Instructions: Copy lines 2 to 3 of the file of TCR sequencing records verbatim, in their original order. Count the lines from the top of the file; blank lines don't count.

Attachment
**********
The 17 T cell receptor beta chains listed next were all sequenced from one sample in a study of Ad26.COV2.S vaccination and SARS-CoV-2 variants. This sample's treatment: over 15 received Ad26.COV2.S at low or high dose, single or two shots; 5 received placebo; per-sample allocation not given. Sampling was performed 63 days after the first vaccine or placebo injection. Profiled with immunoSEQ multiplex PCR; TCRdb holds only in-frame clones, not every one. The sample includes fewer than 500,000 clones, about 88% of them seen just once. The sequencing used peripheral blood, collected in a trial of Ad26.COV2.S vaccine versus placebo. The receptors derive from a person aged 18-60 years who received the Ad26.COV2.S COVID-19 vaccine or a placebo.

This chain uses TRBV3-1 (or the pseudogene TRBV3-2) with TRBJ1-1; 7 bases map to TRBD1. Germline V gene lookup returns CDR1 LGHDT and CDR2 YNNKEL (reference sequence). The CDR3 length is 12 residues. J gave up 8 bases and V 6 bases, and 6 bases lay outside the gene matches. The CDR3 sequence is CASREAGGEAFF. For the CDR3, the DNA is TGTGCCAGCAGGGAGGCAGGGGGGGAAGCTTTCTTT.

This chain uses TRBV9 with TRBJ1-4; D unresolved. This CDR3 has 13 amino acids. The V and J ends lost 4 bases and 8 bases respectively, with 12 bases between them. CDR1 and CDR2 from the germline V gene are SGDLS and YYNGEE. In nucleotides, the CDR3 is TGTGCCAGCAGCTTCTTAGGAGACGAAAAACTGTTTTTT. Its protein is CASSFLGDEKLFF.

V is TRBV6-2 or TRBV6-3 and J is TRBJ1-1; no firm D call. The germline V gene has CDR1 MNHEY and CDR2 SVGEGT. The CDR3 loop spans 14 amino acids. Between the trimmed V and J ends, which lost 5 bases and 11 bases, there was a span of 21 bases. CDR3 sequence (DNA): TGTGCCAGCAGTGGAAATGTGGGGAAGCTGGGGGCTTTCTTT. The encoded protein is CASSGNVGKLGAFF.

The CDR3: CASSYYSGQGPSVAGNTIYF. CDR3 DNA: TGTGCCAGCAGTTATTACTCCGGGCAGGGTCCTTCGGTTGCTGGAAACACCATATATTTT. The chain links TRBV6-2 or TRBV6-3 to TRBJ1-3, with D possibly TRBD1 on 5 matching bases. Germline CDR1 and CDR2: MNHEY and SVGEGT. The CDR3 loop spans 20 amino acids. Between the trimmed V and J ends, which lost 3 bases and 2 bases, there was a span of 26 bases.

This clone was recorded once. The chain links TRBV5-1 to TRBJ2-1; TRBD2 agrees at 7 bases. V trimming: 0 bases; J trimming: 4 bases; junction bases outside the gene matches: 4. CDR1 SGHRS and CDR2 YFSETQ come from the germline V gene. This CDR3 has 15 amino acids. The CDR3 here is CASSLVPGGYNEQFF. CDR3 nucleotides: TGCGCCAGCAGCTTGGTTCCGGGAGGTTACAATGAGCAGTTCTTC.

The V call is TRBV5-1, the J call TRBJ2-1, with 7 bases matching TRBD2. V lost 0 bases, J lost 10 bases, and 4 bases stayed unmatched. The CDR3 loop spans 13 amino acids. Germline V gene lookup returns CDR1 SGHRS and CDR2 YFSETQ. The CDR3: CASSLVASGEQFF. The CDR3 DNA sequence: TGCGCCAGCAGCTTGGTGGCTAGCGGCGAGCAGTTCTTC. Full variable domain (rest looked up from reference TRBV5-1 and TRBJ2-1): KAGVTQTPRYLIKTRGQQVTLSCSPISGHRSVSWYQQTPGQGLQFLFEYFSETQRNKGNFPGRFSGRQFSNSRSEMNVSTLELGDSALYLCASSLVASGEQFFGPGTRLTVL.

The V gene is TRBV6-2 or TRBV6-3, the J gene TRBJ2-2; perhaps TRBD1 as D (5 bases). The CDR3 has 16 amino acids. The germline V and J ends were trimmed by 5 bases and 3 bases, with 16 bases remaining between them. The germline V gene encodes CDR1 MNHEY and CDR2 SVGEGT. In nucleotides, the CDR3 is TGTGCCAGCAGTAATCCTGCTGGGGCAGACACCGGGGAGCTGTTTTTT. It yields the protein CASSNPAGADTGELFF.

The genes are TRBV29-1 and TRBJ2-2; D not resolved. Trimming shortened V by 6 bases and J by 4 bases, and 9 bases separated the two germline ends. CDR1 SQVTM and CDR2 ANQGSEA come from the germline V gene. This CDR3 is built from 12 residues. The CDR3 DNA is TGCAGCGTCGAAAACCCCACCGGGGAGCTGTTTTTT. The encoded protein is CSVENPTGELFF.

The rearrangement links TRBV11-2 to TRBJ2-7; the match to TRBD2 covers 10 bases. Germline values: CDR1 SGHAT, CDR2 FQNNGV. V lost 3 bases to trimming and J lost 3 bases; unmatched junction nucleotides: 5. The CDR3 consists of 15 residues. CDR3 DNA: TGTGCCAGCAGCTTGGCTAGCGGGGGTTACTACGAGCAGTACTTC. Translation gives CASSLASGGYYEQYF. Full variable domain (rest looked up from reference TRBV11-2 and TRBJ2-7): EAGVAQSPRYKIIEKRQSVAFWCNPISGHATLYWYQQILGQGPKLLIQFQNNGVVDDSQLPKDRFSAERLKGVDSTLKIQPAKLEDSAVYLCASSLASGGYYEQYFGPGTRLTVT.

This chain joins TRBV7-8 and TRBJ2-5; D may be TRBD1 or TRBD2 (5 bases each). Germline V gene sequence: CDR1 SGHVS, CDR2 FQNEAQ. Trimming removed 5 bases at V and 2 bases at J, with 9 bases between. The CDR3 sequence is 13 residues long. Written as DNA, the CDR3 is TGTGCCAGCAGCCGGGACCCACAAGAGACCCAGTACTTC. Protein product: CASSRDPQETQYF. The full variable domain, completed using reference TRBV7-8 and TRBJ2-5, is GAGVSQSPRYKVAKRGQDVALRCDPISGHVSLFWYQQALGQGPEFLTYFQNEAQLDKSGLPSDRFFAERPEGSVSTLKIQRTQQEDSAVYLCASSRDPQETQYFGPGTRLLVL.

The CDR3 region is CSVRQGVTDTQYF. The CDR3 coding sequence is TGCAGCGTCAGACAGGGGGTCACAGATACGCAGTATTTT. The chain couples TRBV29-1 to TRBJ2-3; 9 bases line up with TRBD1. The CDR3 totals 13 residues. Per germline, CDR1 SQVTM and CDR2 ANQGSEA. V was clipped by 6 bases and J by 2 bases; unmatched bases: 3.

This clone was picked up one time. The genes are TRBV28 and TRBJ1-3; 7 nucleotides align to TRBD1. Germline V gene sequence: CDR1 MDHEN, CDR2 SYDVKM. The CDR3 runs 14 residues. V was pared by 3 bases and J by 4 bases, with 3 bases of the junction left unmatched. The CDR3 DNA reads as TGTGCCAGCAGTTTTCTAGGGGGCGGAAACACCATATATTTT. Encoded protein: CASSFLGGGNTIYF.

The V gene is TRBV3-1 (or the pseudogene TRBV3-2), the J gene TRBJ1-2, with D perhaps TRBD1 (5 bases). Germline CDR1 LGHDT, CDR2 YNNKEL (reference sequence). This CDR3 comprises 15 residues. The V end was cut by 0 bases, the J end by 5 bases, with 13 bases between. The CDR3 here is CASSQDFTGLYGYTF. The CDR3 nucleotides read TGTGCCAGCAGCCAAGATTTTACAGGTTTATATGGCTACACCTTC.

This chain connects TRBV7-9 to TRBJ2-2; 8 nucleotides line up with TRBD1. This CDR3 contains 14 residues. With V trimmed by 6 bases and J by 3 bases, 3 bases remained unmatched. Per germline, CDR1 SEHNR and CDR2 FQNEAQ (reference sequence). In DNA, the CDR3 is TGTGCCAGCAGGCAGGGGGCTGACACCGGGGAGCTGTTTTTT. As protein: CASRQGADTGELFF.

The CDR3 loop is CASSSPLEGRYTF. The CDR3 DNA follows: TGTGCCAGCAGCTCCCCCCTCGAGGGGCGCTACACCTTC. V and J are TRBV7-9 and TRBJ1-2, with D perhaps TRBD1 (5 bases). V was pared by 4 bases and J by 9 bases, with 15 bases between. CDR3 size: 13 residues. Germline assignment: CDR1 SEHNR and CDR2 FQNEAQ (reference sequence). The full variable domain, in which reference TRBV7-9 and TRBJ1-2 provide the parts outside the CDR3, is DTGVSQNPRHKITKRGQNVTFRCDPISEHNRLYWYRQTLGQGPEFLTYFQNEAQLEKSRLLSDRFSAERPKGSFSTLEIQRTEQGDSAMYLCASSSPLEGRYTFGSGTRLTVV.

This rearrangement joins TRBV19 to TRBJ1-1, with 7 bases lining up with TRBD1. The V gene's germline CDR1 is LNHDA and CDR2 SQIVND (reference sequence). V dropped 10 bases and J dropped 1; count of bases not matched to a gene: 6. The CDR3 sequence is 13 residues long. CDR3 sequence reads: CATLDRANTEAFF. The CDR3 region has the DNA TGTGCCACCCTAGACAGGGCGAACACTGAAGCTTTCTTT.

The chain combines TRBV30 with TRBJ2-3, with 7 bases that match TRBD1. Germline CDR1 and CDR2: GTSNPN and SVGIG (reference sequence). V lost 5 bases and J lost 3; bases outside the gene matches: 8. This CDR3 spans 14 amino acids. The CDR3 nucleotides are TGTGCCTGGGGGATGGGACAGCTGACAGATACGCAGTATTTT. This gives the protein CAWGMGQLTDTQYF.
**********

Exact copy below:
This chain uses TRBV3-1 (or the pseudogene TRBV3-2) with TRBJ1-1; 7 bases map to TRBD1. Germline V gene lookup returns CDR1 LGHDT and CDR2 YNNKEL (reference sequence). The CDR3 length is 12 residues. J gave up 8 bases and V 6 bases, and 6 bases lay outside the gene matches. The CDR3 sequence is CASREAGGEAFF. For the CDR3, the DNA is TGTGCCAGCAGGGAGGCAGGGGGGGAAGCTTTCTTT.

This chain uses TRBV9 with TRBJ1-4; D unresolved. This CDR3 has 13 amino acids. The V and J ends lost 4 bases and 8 bases respectively, with 12 bases between them. CDR1 and CDR2 from the germline V gene are SGDLS and YYNGEE. In nucleotides, the CDR3 is TGTGCCAGCAGCTTCTTAGGAGACGAAAAACTGTTTTTT. Its protein is CASSFLGDEKLFF.